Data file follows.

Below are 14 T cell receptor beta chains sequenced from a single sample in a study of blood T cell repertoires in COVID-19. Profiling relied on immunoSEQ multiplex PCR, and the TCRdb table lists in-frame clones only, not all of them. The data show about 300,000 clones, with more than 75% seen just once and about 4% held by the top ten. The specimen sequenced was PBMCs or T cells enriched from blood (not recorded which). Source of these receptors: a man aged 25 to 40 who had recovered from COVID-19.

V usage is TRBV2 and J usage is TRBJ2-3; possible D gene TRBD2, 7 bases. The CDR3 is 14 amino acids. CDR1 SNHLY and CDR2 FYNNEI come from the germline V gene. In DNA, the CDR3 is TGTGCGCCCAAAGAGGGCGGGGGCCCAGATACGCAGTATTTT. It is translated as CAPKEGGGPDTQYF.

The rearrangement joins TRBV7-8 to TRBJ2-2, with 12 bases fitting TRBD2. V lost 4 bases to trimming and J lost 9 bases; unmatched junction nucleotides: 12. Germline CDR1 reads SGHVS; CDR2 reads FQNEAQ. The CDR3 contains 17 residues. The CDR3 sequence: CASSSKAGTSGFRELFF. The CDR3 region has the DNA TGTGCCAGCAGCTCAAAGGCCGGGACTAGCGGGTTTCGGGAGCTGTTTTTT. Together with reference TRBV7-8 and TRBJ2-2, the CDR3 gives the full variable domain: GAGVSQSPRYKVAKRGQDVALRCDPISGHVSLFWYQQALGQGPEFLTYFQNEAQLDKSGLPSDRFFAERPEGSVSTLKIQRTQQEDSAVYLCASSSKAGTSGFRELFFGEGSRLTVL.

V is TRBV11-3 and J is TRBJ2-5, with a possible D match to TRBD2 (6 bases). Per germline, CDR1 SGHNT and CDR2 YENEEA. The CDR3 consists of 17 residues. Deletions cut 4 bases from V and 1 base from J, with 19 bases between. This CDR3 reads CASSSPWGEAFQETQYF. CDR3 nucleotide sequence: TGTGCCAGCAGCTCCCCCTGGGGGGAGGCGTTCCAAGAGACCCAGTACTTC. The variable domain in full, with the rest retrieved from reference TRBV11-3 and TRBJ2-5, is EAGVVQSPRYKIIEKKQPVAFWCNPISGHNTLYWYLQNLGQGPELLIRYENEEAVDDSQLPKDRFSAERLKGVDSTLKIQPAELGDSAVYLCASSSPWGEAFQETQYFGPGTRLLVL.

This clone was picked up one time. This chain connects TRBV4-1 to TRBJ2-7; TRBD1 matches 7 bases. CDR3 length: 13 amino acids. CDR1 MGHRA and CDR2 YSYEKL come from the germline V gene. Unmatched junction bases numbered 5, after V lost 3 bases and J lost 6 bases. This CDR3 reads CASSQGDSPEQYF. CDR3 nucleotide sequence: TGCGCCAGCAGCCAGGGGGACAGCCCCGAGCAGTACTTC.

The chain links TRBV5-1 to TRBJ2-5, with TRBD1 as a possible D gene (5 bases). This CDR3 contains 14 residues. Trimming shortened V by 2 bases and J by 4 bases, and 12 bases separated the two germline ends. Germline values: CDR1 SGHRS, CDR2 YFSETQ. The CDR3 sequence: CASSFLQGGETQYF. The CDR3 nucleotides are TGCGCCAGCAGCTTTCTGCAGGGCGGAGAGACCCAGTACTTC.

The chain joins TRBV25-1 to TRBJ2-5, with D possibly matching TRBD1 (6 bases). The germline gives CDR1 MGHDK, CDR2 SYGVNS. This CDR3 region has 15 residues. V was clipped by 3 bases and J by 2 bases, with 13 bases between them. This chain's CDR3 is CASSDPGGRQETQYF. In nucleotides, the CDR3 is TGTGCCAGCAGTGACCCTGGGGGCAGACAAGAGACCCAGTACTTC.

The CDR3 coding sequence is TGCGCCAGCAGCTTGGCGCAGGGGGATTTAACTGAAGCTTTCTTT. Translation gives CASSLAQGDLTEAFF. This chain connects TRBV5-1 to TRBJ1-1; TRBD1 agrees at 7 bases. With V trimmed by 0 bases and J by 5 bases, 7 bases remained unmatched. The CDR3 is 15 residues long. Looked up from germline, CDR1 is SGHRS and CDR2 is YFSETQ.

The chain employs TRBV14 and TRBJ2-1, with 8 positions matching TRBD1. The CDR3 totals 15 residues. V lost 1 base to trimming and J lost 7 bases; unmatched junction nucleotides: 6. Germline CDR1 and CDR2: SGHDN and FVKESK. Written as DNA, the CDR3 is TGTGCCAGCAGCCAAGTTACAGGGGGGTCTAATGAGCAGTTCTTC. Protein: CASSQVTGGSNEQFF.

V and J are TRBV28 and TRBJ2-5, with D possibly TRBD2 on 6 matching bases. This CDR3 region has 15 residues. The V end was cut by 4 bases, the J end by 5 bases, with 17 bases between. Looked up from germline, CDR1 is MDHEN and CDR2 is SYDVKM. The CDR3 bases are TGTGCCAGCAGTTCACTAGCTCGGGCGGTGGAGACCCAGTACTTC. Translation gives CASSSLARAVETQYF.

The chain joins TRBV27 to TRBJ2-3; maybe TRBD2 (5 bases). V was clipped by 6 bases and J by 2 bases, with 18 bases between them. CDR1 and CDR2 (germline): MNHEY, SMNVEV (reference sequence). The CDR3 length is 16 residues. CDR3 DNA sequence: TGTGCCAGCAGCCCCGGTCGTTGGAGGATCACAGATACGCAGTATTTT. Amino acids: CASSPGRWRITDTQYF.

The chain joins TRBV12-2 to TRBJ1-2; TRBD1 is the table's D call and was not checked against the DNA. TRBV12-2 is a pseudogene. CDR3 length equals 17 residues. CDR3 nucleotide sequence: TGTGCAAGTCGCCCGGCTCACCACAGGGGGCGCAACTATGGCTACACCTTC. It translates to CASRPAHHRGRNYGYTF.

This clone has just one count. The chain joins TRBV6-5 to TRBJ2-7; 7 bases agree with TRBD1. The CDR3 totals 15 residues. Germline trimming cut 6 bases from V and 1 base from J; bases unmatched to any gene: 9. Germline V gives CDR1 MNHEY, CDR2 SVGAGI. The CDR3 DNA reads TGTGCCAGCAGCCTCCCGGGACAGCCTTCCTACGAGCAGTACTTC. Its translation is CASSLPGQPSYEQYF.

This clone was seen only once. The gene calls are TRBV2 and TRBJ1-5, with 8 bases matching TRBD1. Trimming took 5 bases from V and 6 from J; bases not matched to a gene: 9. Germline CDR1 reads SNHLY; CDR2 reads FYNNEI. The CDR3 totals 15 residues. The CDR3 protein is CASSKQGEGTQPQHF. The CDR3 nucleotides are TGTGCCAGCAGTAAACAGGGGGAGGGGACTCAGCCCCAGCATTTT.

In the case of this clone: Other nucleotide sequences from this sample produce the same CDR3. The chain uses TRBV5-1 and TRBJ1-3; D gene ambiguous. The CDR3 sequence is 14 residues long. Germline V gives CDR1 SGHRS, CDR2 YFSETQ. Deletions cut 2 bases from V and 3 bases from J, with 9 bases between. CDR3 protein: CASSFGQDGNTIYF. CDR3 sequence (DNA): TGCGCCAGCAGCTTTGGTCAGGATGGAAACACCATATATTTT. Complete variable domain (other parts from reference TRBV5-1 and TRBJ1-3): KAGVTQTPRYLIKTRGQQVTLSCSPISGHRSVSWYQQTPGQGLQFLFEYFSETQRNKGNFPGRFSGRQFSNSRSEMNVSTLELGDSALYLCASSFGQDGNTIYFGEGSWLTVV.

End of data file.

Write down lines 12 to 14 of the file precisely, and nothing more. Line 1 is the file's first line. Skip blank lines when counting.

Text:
The chain joins TRBV12-2 to TRBJ1-2; TRBD1 is the table's D call and was not checked against the DNA. TRBV12-2 is a pseudogene. CDR3 length equals 17 residues. CDR3 nucleotide sequence: TGTGCAAGTCGCCCGGCTCACCACAGGGGGCGCAACTATGGCTACACCTTC. It translates to CASRPAHHRGRNYGYTF.

This clone has just one count. The chain joins TRBV6-5 to TRBJ2-7; 7 bases agree with TRBD1. The CDR3 totals 15 residues. Germline trimming cut 6 bases from V and 1 base from J; bases unmatched to any gene: 9. Germline V gives CDR1 MNHEY, CDR2 SVGAGI. The CDR3 DNA reads TGTGCCAGCAGCCTCCCGGGACAGCCTTCCTACGAGCAGTACTTC. Its translation is CASSLPGQPSYEQYF.

This clone was seen only once. The gene calls are TRBV2 and TRBJ1-5, with 8 bases matching TRBD1. Trimming took 5 bases from V and 6 from J; bases not matched to a gene: 9. Germline CDR1 reads SNHLY; CDR2 reads FYNNEI. The CDR3 totals 15 residues. The CDR3 protein is CASSKQGEGTQPQHF. The CDR3 nucleotides are TGTGCCAGCAGTAAACAGGGGGAGGGGACTCAGCCCCAGCATTTT.